32 Carpopedal Spasm Hypocalcemia causing overexcitability of nervous system and muscle spasm of hands and feet

33 Calcitriol (Activated Vitamin D) Produced by the following process –UV radiation penetrating the epidermal keratinocytes converts a cholesterol derivative (7-dehydrocholesterol) to previtamin D3 and then (cholecalciferol) D3 –liver adds OH to convert it to calcidiol –kidney adds OH to convert calcidiol to calcitriol Calcitriol behaves as a hormone (blood-borne messenger) –stimulates intestine to absorb calcium, phosphate & magnesium –weakly promotes urinary reabsorption of calcium ions –promotes osteoclast activity to raise blood calcium concentration to the level needed for bone deposition Abnormal softness of the bones is called rickets in children and osteomalacia in adults

34 Calcitriol Synthesis & Action

35 Hormonal Control of Calcium Balance Calcitriol, PTH and calcitonin maintain normal blood calcium concentration.

36 Calcitonin Secreted by C cells of the thyroid gland when calcium concentration rises too high Functions –reduces osteoclast activity by as much as 70% in 15 minutes –increases the number & activity of osteoblasts Important role in children, but little effect in adults –calcitonin deficiency is not known to cause any disease in adults –may be useful in reducing bone loss in osteoporosis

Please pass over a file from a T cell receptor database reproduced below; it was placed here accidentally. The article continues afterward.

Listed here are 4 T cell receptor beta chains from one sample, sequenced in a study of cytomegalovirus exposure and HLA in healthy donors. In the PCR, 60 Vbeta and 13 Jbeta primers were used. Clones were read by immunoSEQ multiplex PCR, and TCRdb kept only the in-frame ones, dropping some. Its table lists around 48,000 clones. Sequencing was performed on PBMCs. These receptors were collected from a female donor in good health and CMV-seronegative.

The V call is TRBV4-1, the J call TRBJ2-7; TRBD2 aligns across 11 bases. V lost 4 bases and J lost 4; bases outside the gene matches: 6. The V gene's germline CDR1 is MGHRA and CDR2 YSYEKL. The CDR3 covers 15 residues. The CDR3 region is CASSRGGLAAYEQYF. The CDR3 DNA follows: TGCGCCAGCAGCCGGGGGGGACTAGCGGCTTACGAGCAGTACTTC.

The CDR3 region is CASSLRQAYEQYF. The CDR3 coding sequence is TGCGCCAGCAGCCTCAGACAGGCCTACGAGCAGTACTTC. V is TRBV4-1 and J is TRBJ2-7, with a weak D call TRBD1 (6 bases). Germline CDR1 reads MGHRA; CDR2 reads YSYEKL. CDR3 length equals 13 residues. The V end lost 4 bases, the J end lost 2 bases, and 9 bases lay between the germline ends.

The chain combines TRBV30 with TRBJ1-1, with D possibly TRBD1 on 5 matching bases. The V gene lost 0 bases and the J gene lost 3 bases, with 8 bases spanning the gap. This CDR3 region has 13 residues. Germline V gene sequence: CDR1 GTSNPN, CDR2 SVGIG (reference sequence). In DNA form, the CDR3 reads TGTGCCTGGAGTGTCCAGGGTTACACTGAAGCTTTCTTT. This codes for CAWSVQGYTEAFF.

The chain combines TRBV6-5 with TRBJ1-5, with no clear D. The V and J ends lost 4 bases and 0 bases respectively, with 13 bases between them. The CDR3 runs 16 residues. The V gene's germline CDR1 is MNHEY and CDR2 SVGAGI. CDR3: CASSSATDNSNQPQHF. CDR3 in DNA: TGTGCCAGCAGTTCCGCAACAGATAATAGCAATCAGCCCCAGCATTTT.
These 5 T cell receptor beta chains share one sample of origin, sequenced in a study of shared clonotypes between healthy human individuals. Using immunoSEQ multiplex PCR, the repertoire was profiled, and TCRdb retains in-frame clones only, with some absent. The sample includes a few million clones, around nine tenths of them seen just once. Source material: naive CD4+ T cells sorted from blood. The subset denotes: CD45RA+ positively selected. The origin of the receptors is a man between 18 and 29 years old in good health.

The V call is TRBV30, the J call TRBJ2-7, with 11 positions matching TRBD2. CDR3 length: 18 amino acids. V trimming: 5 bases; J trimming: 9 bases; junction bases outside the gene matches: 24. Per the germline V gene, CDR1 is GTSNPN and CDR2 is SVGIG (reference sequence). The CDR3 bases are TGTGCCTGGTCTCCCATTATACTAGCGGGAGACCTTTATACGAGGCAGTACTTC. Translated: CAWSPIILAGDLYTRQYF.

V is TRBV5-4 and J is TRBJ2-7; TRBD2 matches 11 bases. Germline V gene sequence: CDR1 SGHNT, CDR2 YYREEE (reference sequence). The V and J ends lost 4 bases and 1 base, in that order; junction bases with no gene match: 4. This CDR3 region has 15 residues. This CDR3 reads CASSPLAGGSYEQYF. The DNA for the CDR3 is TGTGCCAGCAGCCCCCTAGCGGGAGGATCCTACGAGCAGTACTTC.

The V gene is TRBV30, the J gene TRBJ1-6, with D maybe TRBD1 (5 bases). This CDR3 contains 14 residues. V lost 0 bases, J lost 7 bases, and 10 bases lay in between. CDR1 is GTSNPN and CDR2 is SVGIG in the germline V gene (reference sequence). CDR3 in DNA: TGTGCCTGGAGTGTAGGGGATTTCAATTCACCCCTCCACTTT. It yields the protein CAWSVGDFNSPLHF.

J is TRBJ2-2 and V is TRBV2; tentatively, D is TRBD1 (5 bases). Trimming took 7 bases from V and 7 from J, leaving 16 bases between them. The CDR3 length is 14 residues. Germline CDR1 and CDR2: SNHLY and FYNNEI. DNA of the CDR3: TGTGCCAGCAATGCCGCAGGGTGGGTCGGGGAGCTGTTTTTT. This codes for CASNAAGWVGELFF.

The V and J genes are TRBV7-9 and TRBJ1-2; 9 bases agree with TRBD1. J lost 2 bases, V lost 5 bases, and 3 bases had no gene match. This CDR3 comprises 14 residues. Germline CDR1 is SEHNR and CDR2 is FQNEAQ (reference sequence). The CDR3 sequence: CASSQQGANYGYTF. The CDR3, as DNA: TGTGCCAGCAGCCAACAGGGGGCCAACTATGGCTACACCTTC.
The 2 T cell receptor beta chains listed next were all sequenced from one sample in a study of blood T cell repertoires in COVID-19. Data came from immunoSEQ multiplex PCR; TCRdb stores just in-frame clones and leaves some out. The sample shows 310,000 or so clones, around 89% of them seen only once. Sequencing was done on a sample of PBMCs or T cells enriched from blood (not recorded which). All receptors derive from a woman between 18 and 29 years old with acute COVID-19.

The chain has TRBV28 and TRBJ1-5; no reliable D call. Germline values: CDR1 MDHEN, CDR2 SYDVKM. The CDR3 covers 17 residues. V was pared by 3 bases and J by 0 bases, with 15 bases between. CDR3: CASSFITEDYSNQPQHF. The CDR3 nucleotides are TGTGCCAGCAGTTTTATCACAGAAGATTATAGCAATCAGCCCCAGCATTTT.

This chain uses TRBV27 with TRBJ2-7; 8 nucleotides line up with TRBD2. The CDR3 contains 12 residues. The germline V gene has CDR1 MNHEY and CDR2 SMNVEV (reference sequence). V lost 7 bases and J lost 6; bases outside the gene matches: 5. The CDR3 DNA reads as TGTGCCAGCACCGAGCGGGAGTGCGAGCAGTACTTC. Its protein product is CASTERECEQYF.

37 Parathyroid Hormone Secreted by the parathyroid glands found on the posterior surface of the thyroid gland Released when calcium blood level is too low Functions –binds to osteoblasts causing them to release osteoclast- stimulating factor that stimulates osteoclast multiplication & activity –promotes calcium resorption by the kidneys –promotes calcitriol synthesis in the kidneys –inhibits collagen synthesis and bone deposition by osteoblasts Injection of low levels of PTH can cause bone deposition

38 Negative Feedback Loops in Calcium

39 Other Factors Affecting Bone 20 or more hormones, vitamins & growth factors not well understood Bone growth especially rapid at puberty –hormones stimulate proliferation of osteogenic cells and chondrocytes in growth plate –adolescent girls grow faster than boys & reach their full height earlier (estrogen has stronger effect) –males grow for a longer time Growth ceases when epiphyseal plate “closes” –anabolic steroids may cause premature closure of growth plate producing short adult stature